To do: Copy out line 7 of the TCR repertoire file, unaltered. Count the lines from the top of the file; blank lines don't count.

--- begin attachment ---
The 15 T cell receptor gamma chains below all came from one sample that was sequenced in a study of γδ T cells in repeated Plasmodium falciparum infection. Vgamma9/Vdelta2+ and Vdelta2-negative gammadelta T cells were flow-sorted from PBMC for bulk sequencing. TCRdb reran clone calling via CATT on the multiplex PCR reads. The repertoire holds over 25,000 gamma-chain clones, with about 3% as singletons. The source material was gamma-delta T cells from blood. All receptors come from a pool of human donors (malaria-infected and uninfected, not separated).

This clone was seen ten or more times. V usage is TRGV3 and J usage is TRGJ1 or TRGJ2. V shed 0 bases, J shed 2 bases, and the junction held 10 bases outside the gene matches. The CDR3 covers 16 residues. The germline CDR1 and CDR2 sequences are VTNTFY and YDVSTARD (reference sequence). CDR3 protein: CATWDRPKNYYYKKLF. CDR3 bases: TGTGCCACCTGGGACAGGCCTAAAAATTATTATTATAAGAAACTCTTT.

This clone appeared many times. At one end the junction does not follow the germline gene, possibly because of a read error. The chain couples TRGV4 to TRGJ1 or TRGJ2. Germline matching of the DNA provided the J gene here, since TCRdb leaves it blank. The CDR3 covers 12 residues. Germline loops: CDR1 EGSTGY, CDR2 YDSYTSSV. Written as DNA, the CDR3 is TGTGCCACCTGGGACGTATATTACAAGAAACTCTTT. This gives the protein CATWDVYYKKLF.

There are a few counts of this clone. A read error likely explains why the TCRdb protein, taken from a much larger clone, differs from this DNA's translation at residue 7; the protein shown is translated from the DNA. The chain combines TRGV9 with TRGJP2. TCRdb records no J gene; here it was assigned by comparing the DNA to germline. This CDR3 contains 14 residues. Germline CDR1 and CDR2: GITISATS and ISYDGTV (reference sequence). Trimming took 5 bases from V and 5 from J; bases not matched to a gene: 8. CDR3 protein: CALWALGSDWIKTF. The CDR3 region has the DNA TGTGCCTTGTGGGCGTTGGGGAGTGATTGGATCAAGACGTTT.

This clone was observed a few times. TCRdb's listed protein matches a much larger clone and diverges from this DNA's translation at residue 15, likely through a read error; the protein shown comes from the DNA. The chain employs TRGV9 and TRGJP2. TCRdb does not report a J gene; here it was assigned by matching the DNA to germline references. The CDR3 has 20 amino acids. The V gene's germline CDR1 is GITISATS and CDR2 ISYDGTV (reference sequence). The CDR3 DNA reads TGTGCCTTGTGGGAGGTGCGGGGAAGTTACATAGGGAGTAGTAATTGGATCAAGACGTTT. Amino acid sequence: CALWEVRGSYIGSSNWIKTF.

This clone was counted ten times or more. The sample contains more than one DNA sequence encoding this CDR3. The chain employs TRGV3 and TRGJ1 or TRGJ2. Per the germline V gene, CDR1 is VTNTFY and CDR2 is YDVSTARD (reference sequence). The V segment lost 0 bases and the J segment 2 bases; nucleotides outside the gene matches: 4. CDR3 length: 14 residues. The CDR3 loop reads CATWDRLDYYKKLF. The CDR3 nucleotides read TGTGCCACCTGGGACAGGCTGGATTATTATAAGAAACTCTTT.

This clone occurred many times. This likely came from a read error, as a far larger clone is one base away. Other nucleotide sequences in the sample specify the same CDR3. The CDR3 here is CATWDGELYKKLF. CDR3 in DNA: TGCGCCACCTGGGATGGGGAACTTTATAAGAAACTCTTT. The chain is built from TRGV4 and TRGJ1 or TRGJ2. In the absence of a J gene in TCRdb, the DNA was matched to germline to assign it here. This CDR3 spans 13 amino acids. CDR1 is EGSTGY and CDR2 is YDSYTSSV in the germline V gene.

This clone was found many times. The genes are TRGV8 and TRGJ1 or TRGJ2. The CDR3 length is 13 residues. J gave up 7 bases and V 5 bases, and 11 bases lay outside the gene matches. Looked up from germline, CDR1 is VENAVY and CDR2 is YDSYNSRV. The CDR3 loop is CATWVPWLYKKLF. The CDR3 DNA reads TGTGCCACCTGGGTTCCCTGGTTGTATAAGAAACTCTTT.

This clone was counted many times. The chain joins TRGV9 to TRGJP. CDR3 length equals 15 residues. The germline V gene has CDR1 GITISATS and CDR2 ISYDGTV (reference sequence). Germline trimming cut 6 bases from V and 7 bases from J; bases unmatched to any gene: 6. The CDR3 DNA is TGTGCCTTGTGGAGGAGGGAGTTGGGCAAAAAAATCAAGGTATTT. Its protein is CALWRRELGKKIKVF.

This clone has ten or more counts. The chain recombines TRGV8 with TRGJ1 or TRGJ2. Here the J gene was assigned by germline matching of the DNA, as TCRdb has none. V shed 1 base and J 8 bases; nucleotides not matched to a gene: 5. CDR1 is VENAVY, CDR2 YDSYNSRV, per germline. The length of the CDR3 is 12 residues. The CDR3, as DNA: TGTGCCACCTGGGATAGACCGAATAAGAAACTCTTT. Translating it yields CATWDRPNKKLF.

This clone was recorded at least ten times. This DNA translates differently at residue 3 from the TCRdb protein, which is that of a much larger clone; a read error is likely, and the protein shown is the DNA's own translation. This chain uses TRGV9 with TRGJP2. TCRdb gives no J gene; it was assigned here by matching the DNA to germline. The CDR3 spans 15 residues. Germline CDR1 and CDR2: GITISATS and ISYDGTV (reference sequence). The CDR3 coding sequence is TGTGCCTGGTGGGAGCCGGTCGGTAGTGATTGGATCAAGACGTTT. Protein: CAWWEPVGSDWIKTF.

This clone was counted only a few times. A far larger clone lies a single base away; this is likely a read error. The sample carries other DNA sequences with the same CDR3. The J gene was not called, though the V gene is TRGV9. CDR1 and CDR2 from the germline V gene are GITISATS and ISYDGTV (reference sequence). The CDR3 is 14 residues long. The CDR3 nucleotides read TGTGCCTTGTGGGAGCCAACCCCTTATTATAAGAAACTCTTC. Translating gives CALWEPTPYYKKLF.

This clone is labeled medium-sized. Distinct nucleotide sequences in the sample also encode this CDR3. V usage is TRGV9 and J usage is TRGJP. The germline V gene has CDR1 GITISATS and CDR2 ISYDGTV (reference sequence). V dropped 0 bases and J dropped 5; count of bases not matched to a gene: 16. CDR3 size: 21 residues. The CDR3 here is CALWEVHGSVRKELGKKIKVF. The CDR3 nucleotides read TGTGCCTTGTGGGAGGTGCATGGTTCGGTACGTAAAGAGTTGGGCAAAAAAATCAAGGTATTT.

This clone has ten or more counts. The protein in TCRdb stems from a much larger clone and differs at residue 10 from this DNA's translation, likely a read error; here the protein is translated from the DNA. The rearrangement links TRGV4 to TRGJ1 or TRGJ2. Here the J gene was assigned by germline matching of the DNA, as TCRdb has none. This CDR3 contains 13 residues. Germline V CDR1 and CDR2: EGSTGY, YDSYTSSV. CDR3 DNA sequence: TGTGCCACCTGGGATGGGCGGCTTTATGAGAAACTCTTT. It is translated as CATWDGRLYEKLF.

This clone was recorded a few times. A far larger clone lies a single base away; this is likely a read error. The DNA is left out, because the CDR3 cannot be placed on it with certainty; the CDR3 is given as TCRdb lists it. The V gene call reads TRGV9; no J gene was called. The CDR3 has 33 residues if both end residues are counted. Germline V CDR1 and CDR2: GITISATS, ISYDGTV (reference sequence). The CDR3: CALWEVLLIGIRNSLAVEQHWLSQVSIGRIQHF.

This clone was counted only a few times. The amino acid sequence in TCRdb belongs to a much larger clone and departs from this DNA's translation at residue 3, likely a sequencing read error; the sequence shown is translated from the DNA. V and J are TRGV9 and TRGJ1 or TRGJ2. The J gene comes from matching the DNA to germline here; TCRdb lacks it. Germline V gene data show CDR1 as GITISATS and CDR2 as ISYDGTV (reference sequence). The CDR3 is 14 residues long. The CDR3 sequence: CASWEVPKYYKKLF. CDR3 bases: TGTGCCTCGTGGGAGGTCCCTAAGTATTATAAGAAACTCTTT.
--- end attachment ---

This clone occurred many times. This likely came from a read error, as a far larger clone is one base away. Other nucleotide sequences in the sample specify the same CDR3. The CDR3 here is CATWDGELYKKLF. CDR3 in DNA: TGCGCCACCTGGGATGGGGAACTTTATAAGAAACTCTTT. The chain is built from TRGV4 and TRGJ1 or TRGJ2. In the absence of a J gene in TCRdb, the DNA was matched to germline to assign it here. This CDR3 spans 13 amino acids. CDR1 is EGSTGY and CDR2 is YDSYTSSV in the germline V gene.